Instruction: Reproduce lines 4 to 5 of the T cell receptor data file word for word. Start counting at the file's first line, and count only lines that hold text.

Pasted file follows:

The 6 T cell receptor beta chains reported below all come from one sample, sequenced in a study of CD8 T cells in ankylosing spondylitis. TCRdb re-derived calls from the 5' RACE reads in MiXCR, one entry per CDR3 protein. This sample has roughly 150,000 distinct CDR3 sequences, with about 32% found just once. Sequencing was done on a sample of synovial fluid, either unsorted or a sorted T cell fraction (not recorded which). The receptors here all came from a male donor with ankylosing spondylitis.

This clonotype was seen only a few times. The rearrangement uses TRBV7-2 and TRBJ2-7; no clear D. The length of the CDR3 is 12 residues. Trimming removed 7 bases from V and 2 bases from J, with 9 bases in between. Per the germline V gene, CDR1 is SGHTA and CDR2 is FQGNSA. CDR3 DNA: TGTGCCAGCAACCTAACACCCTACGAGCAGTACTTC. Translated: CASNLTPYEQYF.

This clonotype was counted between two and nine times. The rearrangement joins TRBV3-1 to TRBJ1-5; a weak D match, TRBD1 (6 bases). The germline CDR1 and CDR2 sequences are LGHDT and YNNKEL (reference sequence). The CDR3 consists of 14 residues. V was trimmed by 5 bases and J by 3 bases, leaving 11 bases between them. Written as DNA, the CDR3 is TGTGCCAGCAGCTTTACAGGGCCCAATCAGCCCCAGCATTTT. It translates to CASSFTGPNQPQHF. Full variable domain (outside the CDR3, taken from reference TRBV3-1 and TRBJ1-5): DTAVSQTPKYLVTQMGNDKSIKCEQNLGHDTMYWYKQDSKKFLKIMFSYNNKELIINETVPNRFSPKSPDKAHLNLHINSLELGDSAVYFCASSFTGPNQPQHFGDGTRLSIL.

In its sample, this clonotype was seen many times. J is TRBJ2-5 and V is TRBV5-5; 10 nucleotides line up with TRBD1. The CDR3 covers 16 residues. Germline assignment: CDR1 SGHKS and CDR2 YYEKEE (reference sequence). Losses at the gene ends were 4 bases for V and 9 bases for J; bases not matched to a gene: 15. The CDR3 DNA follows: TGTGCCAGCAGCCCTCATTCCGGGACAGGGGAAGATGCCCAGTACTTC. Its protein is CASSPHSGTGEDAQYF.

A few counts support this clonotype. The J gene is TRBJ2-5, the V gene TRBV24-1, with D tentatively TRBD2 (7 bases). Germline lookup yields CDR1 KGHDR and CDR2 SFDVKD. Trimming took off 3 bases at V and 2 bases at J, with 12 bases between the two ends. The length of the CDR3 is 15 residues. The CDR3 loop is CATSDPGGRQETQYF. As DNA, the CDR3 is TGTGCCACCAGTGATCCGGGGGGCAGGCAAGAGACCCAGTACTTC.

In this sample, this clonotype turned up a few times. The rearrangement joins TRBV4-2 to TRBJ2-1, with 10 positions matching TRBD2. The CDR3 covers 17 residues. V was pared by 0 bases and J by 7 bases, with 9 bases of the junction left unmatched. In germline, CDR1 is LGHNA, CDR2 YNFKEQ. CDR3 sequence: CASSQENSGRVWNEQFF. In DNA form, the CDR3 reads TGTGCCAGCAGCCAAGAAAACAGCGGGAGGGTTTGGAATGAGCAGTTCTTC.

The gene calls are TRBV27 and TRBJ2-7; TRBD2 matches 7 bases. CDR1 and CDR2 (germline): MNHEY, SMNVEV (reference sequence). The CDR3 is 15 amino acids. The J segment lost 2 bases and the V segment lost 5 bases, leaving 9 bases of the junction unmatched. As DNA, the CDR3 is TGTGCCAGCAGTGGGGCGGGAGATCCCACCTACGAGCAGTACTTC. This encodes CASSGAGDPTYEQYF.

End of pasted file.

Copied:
In its sample, this clonotype was seen many times. J is TRBJ2-5 and V is TRBV5-5; 10 nucleotides line up with TRBD1. The CDR3 covers 16 residues. Germline assignment: CDR1 SGHKS and CDR2 YYEKEE (reference sequence). Losses at the gene ends were 4 bases for V and 9 bases for J; bases not matched to a gene: 15. The CDR3 DNA follows: TGTGCCAGCAGCCCTCATTCCGGGACAGGGGAAGATGCCCAGTACTTC. Its protein is CASSPHSGTGEDAQYF.

A few counts support this clonotype. The J gene is TRBJ2-5, the V gene TRBV24-1, with D tentatively TRBD2 (7 bases). Germline lookup yields CDR1 KGHDR and CDR2 SFDVKD. Trimming took off 3 bases at V and 2 bases at J, with 12 bases between the two ends. The length of the CDR3 is 15 residues. The CDR3 loop is CATSDPGGRQETQYF. As DNA, the CDR3 is TGTGCCACCAGTGATCCGGGGGGCAGGCAAGAGACCCAGTACTTC.